ABSTRACT The essay presents this jihadi ideological evolution in four parts. Firstly, it provides an overview of jihadism’s three major adversaries the near (Muslim apostate), far (Western and other non-Muslim civilizations) and sectarian (Shi’ite and other heterodox Muslims) enemies. Secondly, the paper examines why jihadi groups prioritized attacks against the near enemy during the Cold War only to see most Islamist insurgencies beaten back by Muslim apostate regimes. Thirdly, the paper analyses how these failures invited debate within the jihadist movement leading to a refocus on fighting the non-Muslim far enemy. Fourthly, having failed to weaken near and far enemies, the paper argues that the global jihadi movement has radicalized further by resorting to conspiratorial and eschatological arguments that link near, far and sectarian enemies. Keywords: Jihad, Radicalization, Terrorism, Religious Warfare, and Extremism
ABSTRACT Accurate and meaningful verbal communication between individuals requires the use of both emotional semantics and emotional prosody. When hearing is impaired, the auditory signal becomes degraded, making the perception of emotional prosody difficult. Such is the case with cochlear implants (CIs). Limitations of CI technology may cause diminished or lost cues of emotional speech. A degraded auditory signal, like the one experienced by individuals using CIs, affects the way individuals perceive multiple aspects of the speech signal, including emotional speech. The purpose of this brief review is to explain some of the difference between how prelingually deaf CI users and postlingually deaf CI users perceive emotional speech. Evidence shows that prelingually deaf CI users are able to produce suprasegmental aspects of speech, but have difficulties correctly identifying the emotional correlates of speech. Postlingually deaf CI users also have trouble identifying prosodic cues in speech when visual cues are removed. More research is needed to determine exactly how much of the subtle cues available in emotional speech is lost due to the technical limitations of the CI. More research is also needed to determine how accurately the CI user from both prelingual and postlingual groups interpret the messages they hear based on respective auditory cues and visual cues. Keywords: emotional speech, emotional prosody, speech perception, cochlear implant, prelingual deafness, postlingual deafness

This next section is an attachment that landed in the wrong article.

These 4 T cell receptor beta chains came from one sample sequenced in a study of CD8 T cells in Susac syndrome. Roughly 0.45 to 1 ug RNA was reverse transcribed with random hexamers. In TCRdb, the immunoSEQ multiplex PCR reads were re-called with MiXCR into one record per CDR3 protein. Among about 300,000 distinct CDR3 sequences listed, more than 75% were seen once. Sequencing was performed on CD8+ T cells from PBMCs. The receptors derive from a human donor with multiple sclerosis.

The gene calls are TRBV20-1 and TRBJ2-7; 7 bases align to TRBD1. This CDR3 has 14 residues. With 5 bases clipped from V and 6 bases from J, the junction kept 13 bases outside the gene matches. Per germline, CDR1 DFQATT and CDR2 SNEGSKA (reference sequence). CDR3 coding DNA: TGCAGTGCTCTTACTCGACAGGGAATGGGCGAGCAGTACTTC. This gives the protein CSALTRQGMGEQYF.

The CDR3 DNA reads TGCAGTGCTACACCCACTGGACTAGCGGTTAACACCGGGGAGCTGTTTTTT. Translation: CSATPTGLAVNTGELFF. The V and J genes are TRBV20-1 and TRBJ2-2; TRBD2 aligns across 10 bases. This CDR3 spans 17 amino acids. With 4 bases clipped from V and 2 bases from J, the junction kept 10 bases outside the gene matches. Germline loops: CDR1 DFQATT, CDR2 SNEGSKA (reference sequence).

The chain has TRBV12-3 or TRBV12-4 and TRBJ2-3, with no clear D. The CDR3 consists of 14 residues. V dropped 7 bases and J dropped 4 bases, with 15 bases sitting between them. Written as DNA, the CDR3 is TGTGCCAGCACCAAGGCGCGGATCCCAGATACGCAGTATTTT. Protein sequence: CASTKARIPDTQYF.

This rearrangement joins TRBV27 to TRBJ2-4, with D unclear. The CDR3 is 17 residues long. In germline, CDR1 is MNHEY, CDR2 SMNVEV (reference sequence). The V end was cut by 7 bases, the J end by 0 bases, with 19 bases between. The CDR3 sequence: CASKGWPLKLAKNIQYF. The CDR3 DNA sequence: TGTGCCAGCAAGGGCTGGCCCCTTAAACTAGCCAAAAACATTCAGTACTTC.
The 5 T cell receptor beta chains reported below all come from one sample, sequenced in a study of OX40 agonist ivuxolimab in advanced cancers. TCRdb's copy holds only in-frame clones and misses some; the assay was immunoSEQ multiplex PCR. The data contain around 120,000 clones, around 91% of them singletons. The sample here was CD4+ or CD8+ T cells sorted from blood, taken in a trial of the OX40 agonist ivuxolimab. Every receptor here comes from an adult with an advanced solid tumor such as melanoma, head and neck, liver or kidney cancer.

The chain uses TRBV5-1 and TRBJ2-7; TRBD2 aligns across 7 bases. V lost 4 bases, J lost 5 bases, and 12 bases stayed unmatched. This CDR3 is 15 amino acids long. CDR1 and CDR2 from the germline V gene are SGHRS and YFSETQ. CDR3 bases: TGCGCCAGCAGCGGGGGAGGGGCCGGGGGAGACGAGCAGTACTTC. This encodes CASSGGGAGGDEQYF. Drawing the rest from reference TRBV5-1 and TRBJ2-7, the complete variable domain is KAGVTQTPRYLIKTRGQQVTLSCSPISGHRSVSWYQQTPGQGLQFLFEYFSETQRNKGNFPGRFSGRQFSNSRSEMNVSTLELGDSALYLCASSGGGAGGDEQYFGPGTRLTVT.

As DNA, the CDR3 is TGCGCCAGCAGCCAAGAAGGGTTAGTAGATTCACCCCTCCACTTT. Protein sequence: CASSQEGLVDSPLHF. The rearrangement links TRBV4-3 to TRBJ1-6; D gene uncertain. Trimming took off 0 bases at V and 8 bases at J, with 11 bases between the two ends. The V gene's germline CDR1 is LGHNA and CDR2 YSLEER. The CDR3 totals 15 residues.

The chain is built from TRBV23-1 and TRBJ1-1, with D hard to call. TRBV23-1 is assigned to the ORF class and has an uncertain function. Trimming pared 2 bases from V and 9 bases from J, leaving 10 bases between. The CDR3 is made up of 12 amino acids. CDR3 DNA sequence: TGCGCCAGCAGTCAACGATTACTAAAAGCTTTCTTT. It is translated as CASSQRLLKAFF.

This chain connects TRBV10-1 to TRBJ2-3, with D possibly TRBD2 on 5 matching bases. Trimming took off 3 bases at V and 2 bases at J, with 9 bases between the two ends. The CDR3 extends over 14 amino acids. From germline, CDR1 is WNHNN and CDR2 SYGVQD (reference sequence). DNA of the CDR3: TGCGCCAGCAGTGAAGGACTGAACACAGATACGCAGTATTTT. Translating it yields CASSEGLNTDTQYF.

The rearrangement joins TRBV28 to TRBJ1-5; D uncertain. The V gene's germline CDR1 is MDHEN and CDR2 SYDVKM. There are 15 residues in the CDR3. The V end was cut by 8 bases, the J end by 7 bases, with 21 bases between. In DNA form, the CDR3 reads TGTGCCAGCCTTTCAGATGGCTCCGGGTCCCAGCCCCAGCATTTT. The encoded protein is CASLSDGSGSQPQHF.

EMOTIONAL SPEECH PERCEPTION IN PRELINGUALLY AND POSTLINGUALLY DEAF COCHLEAR IMPLANT USERS: A REVIEW
New Zealand has become a home to several linguistic groups over the years. Telugu language speakers are the recent migrants to New Zealand. Telugu is the fourth most spoken language in India with over 8 million having Telugu as their mother tongue. It is considered one of the fifteen most spoken languages in the world. Telugu speakers are a recent immigrant community to New Zealand, and their current number is estimated to be over 5000 and growing. The study examines the language loss and maintenance issues of the Telugu language speakers based in New Zealand. It investigates the language attitudes of mothers and children in the Telugu community and how they relate to the loss of the language in an English-speaking environment. The findings reveal that although most of the Telugu people speak their own community language at home, the children are rapidly losing their language. These results point out, being a new migrant community in New Zealand that places more emphasis on jobs and settlement, the community does not make any deliberate attempt to protect language skills. On the other hand, some mothers emphasise the English language on the hope that it would give their children an advantage in New Zealand, which is a predominantly English-speaking country. As a result, children are losing language skills rapidly, particularly their reading and writing skills. The findings call for urgent explicit steps for language maintenance if New Zealand were to thrive as a truly multicultural hub in the South Pacific region. Such an approach requires concerted efforts by families, community and government agencies. Keywords: Telugu language, migrant community, language shift, language maintenance, New Zealand.
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